Thursday, June 14, 2012

Singular Intensity - Concentrating All Her Gifts

Mark Doty described Lynda Hull's all-or-nothing approach to writing, and how this worked on him as an influnce: "She worked at her art with a singular intensity, and in each new poem she'd raise the stakes as high as she could, putting everything at risk, putting herself into her coruscating, elegant texts. So one had to live up to that, poems had to matter that much."

I am reminded of Richard Aldington's recollection walking through a graveyard with T. S. Eliot and discussing Thomas Gray's Elegy. Eliot remarked that "if a contemporary poet, conscious of his limitations as Gray evidently was, would concentrate all his gifts on one such poem he might achieve a similar success."

And I also think - with closer relevance - of Van Gogh's remarks about working furiously because the opportunities for work do not recur, and working quickly like an old lion who kills with a single blow of the paw, and his talk of the delight, and the troubles, cares and disappointments, and the times of helplessness, that go with the calling of an artist.

I remember reading some of Lynda Hull's poems in litmags towards the end of 1993 and being struck by them, the way whole worlds were created with rich detail, and the way deep feeling seemed part of the fabric of each line. I was thinking of writing to ask for some poems for a magazine I was editing, but procrastinated. Months went by and then by chance I heard that she had died.

Thursday, May 31, 2012

Poor Monk, dying

Thelonious and the Baroness
An old article in the NY Times about Baroness Pannonica de Koenigswarter, a new book of her photos, and an exhibition at Gallery at Hermès, brought bak to mind one of the first poems I read by August Kleinzahler ... 'Love Poem' from 1989 book Earthquake Weather. The poem starts with a striking mixing of registers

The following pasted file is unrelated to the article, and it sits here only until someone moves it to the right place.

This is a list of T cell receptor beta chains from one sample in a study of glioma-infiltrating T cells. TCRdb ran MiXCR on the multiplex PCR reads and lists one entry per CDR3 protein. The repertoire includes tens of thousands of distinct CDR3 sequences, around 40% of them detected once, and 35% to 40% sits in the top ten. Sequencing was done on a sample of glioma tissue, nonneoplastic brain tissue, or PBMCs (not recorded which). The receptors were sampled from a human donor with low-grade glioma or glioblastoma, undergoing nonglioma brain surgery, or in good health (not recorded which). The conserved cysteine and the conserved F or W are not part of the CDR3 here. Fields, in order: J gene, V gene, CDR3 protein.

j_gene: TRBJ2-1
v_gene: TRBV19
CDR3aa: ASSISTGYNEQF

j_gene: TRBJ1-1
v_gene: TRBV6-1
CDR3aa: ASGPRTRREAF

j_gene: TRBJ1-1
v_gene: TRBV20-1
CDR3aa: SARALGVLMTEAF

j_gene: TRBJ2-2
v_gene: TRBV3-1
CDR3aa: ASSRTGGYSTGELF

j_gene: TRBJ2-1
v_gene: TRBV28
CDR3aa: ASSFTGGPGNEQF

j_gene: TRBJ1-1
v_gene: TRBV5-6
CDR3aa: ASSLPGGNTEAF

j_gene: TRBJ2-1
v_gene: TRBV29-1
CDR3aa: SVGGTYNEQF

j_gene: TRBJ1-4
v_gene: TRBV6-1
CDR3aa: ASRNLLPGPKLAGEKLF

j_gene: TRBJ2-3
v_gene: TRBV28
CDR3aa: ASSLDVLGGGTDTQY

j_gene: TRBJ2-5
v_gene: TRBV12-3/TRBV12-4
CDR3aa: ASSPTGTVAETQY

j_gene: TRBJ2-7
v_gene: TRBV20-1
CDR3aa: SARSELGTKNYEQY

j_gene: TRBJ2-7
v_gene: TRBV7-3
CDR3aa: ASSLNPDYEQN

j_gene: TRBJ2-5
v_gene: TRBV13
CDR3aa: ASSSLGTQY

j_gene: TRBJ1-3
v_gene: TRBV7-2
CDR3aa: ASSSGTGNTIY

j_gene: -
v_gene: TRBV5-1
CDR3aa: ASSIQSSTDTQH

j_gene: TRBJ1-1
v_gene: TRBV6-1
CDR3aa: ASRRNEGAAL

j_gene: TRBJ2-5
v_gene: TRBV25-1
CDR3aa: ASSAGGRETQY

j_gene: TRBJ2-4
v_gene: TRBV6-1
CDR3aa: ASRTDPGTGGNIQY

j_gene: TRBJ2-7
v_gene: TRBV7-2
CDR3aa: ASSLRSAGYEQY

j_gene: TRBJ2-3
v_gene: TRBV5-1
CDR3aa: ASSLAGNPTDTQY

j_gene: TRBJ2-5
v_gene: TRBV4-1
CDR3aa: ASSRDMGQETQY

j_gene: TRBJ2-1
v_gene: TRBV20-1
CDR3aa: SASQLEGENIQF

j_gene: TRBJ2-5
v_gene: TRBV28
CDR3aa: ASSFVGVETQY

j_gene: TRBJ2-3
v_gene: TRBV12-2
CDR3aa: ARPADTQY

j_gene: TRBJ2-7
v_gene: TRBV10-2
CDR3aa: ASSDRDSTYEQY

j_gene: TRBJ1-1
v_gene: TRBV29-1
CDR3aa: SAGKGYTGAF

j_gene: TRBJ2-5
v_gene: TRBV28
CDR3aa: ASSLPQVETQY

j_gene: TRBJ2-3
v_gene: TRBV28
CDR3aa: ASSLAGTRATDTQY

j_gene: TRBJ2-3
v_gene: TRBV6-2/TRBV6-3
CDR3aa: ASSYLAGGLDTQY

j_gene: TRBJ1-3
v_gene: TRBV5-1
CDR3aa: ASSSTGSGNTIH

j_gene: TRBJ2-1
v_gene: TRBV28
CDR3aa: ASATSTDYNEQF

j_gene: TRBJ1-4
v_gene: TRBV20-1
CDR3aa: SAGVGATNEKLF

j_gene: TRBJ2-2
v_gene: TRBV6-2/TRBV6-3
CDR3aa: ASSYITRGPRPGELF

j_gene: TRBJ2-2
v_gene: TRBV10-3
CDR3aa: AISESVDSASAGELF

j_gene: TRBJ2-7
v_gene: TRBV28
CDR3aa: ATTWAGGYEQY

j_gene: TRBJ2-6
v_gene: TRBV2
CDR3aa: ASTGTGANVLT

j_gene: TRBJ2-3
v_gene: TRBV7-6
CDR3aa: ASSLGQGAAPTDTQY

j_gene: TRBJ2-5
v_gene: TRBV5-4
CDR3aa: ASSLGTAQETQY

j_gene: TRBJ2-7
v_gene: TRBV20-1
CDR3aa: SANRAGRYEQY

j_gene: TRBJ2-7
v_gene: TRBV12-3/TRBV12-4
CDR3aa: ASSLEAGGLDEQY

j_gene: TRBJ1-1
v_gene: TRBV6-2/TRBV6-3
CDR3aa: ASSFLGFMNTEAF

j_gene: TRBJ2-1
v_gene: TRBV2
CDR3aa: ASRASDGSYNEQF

As long as the cat comes home
and the skinheads keep
to their concrete shell, over the fence
screaming break your face smashing empties

It was the ending of the poem that came to mind:

Poor Monk, dying at the Baroness's
on the hill above Weehawken
night after night
cars sluicing into the tunnel below

into the city, fanning lights
across the broad river
the West Side throbbing
across black water

out of notes, dying

The compact efficiency of that image of cars sluicing, bringing a zing of energy to the more familiar idea of a 'river of cars', and that ending hangs in the air, like a musical phrase unresolved, a cadence that doesn't quite bring us home to the tonic.

And the black water, and the death of Thelonious Monk, the cat who came home.

Wednesday, May 9, 2012

Everything is as it ...

A juxtaposition, an echo ...

Peter Rose ...

Beginning your daily aria you assure us
'Everything is as it might have been,'

Kenneth Rexroth ...

While I dream, everything is as it used to be.

Friday, April 20, 2012

Get thee to a winery

The title of this post is a line from Peter Rose: it is from the poem 'More Mutant Proverbs (after Peter Porter)' in Crimson Crop. The poem is a list of one-liners that might have otherwise blushed unseen in notebooks. Auden is in thw wings murmuring "weakness for bad puns". Rose is well-stocked … "When in Rome, pay the Romans", "Blessed are the chic", "Après toi, le subterfuge" …

Wednesday, April 18, 2012

The Apocryphal Past

I am very much enjoying leafing through Peter Rose's new collection Crimson Crop.

The poem 'Green Park' carries the dedictation 'for Peter Porter' and ends with the resonant line

Silent we follow the apocryphal past

A seemingly Porteresque line, and 'apocryphal' feels like a Porteresque word, but I can't actually think of a single instance where Porter uses it (blog comments on this point greatly appreciated!). And if this is the case it raises an interesting question about what I am thinking when I think it is the sort of word he would have used.